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Jeremy Dager on Helping College Students Plug Into the Life of a Church


jeremy_dager_podcastThanks for joining us for this week’s unSeminary podcast. We have Jeremy Dager with us, from Mercy Hill Church in Greensboro, North Carolina.

Mercy Hill just recently turned four years old and is on the precipice of becoming a multi-site church. Jeremy leads the age-based ministry, which includes the kids, student, and college ministries.

Greensboro has several colleges in the area with thousands of college students. When the college students first started showing up at Mercy Hill, the church didn’t know exactly what to do for them in particular. They were coming to church, but they weren’t meaningfully becoming connected to the church. Jeremy realized he didn’t really know them and set out to change that. He is with us today to talk about serving college students and how to connect them to the church for both deep and wide growth.

  • Keep it simple. // When the college students started coming to Mercy Hill, the church did what they thought was the expected thing, to hold an event focused on millennials. The church learned early on that they could put on a good show and open a door for the college students, however they needed to find a way to close the back door in order to keep those students from leaving. Mercy Hill prides themselves on being a simple church, so Jeremy knew they had to keep the college ministry simple. This meant slashing a lot of things, including the event for the college students. Mercy Hill’s mission is to make sure that the most important thing to the college students is the weekend gatherings and then working within the smaller groups to become connected in meaningful relationships.
  • Be intentional. // The “if you build it, they will come” principle may work sometimes. Maybe they will come, but will they become meaningfully connected? Mercy Hill began to reevaluate how they were going about connecting the college students to the ministry. One student in particular came from a historically black college and was the only student from that school at Mercy Hill. They realized that they weren’t going to reach his campus just by holding big events. Instead, they focused on this one student they had and worked intentionally with him for 6-8 months. From that point, Mercy Hill has seen tremendous growth from that school. Intentionality also meant that the church needed a database. They were originally using Google docs to keep track of everyone, but then purchased Fellowship One. Using database software allowed the church to be super intentional about pastoral care toward students. Now Mercy Hill knew where college students were in the process of getting plugged into the church.
  • Close the back door. // Mercy Hill Church did well bringing college students in the “front door” of the church, but they weren’t closing the back door well by helping students to plug into meaningful relationships. So they made a goal to see at least 70% of the college students at Mercy Hill connected in small groups. Getting plugged into groups would help keep students connected to the church as well as deepen their relationships with Christ. While Mercy Hill makes it clear that the Weekender event is the first step for anyone coming to the church, now college students can choose whether they want to be a part of a college specific group or a multi-generational group. Mercy Hill keeps the assimilation process simple in that they don’t create different steps for different people based on their age – whether you’re 19 or 69, it’s all streamlined together.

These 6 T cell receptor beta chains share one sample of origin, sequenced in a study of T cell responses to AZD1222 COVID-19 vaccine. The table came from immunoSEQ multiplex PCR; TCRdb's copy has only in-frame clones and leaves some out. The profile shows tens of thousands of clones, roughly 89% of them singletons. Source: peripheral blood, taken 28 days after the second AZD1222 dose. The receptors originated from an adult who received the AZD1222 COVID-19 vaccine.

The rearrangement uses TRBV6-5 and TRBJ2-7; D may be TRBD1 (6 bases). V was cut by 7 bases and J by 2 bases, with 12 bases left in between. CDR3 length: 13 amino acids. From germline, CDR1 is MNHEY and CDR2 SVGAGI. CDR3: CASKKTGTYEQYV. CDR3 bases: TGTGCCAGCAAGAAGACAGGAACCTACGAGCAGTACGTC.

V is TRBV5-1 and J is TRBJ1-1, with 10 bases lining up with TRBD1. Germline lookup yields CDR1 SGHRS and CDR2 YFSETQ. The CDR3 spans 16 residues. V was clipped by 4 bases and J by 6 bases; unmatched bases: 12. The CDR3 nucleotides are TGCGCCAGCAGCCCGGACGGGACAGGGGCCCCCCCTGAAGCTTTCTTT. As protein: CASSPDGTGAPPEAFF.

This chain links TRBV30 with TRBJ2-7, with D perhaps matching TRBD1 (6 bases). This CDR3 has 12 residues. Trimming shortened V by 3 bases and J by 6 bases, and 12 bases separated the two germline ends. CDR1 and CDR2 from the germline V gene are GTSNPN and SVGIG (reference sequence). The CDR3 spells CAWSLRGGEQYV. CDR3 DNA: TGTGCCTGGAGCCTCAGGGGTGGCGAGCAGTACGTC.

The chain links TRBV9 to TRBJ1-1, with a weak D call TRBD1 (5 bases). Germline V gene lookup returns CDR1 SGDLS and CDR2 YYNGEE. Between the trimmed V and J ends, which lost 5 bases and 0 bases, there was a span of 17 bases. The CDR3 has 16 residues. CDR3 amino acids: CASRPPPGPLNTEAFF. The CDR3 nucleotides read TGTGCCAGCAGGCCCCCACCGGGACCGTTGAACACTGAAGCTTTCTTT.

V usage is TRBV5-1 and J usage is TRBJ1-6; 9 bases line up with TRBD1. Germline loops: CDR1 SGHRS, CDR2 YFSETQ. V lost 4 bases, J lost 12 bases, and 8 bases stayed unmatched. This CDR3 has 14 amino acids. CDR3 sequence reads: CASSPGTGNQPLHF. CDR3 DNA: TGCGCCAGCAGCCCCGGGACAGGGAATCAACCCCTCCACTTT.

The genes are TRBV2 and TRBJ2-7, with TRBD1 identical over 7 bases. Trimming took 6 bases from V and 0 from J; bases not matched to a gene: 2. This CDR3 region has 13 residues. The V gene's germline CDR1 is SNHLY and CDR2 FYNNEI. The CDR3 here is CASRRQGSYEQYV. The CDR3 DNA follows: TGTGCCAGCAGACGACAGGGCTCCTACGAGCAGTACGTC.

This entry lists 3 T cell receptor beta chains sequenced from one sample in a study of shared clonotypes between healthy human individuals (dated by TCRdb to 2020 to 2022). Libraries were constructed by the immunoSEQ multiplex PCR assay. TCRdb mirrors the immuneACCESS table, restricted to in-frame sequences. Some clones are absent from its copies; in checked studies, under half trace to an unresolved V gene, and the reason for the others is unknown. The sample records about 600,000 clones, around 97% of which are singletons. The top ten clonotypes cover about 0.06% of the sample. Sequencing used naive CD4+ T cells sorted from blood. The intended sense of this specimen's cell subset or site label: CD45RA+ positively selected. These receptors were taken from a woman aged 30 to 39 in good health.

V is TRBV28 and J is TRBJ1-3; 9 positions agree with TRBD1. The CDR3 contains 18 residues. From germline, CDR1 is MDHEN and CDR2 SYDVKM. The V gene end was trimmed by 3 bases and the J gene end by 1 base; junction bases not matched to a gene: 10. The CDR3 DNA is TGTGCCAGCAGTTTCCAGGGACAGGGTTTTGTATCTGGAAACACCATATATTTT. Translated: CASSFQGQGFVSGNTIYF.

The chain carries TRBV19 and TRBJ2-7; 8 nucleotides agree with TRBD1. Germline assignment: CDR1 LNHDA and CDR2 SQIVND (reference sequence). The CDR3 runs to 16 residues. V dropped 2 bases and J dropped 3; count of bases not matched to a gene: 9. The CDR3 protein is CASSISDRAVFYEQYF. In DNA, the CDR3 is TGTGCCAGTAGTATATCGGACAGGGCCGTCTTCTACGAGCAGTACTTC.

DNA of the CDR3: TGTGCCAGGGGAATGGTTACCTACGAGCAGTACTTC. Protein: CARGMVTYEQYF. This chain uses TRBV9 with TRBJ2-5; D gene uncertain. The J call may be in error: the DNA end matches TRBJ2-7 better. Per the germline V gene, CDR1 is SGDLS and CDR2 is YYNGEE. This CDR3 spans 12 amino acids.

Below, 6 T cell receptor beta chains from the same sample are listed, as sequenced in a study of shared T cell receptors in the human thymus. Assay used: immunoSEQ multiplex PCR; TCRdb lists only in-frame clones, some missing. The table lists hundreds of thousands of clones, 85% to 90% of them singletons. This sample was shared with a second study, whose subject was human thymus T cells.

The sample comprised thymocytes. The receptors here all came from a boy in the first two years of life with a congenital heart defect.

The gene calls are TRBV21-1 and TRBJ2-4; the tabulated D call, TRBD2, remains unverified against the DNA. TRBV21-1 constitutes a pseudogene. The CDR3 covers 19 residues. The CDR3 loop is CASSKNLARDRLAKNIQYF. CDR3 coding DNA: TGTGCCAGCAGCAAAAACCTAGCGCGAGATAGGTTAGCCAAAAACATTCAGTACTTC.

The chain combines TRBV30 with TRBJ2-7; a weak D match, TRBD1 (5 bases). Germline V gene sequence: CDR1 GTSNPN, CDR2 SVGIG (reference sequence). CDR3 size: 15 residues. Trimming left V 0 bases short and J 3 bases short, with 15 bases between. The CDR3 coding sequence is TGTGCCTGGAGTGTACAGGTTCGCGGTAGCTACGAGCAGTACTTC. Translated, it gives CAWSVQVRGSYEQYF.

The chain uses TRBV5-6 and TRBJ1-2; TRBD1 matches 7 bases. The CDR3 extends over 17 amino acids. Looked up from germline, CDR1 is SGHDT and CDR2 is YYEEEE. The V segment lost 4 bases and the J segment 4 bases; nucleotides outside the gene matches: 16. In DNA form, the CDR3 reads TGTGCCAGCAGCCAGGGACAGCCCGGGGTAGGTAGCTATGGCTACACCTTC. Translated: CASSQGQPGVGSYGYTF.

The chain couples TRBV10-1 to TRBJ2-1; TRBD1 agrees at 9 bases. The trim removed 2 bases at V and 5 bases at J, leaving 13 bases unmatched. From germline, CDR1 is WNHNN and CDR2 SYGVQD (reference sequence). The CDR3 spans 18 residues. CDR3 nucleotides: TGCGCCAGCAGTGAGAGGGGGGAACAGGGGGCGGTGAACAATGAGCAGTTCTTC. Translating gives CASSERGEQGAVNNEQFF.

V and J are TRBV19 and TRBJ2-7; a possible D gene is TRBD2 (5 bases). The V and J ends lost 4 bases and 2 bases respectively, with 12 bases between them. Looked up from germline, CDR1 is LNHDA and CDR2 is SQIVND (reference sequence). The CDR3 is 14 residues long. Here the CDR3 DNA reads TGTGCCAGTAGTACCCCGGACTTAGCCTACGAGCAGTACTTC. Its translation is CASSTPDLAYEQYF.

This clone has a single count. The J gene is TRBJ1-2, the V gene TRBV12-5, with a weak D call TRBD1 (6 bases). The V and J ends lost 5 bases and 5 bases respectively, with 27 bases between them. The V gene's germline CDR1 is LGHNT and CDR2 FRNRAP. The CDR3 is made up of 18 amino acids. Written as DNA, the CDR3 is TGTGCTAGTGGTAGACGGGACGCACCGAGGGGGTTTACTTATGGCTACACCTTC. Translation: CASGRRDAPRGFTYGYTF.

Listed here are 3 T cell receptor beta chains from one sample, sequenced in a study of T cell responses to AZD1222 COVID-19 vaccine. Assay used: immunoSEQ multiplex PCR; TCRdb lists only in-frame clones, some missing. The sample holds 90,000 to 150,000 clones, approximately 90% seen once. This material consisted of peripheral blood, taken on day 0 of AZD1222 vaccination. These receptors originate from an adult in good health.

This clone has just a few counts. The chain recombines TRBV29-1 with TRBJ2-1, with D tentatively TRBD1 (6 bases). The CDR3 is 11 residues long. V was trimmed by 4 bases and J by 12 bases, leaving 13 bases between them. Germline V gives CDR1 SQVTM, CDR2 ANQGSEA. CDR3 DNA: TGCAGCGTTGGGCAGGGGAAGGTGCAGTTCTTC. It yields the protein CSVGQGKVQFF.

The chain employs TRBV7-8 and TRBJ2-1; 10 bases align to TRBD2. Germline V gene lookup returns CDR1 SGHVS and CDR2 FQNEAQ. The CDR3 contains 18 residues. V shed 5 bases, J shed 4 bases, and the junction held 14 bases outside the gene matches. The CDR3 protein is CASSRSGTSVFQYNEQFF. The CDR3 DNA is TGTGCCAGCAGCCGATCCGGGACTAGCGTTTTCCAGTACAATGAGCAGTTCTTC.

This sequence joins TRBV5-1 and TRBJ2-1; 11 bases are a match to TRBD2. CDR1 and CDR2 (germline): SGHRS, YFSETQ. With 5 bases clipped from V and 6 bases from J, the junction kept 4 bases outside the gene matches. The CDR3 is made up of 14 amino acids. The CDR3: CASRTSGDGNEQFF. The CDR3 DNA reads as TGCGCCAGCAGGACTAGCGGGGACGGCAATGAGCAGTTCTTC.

• Keep a long term view. – Some churches may not invest as much in college-aged ministries because it’s tough for them to know how to reach millennials and see the return on their investment. But Jeremy encourages church leaders that reaching out to college students not only has an immediate effect of plugging them into your church, but it’s investing in the next generation. Down the road there may be opportunities to build your staff with these young leaders. Furthermore he notes that, “College students have become an integral part of our church as young adults where they’re starting families, establishing themselves as leaders in the community, and now they are significant contributing members in our church.”

You can learn more about Mercy Hill at their website Or you can contact Jeremy at [email protected].

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Lightning Round

Helpful Tech Tools // Fellowship One

Ministries Following // The Summit Church, Campus Outreach

Influential Book // The Rest of God: Restoring Your Soul by Restoring Sabbath by Mark Buchanan, Soul Keeping: Caring For the Most Important Part of You by John Ortberg

Inspiring Leader // Bono

What does he do for fun // Hunting and fishing

Contact //, [email protected]

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Rich Birch
Rich Birch is one of the early multi-site church pioneers in North America. He led the charge in helping The Meeting House in Toronto to become the leading multi-site church in Canada with over 5,000+ people in 18 locations. In addition, he served on the leadership team of Connexus Church in Ontario, a North Point Community Church Strategic Partner. He has also been a part of the lead team at Liquid Church - a 5 location multisite church serving the Manhattan facing suburbs of New Jersey. Liquid is known for it’s innovative approach to outreach and community impact. Rich is passionate about helping churches reach more people, more quickly through excellent execution.His latest book Church Growth Flywheel: 5 Practical Systems to Drive Growth at Your Church is an Amazon bestseller and is design to help your church reach more people in your community.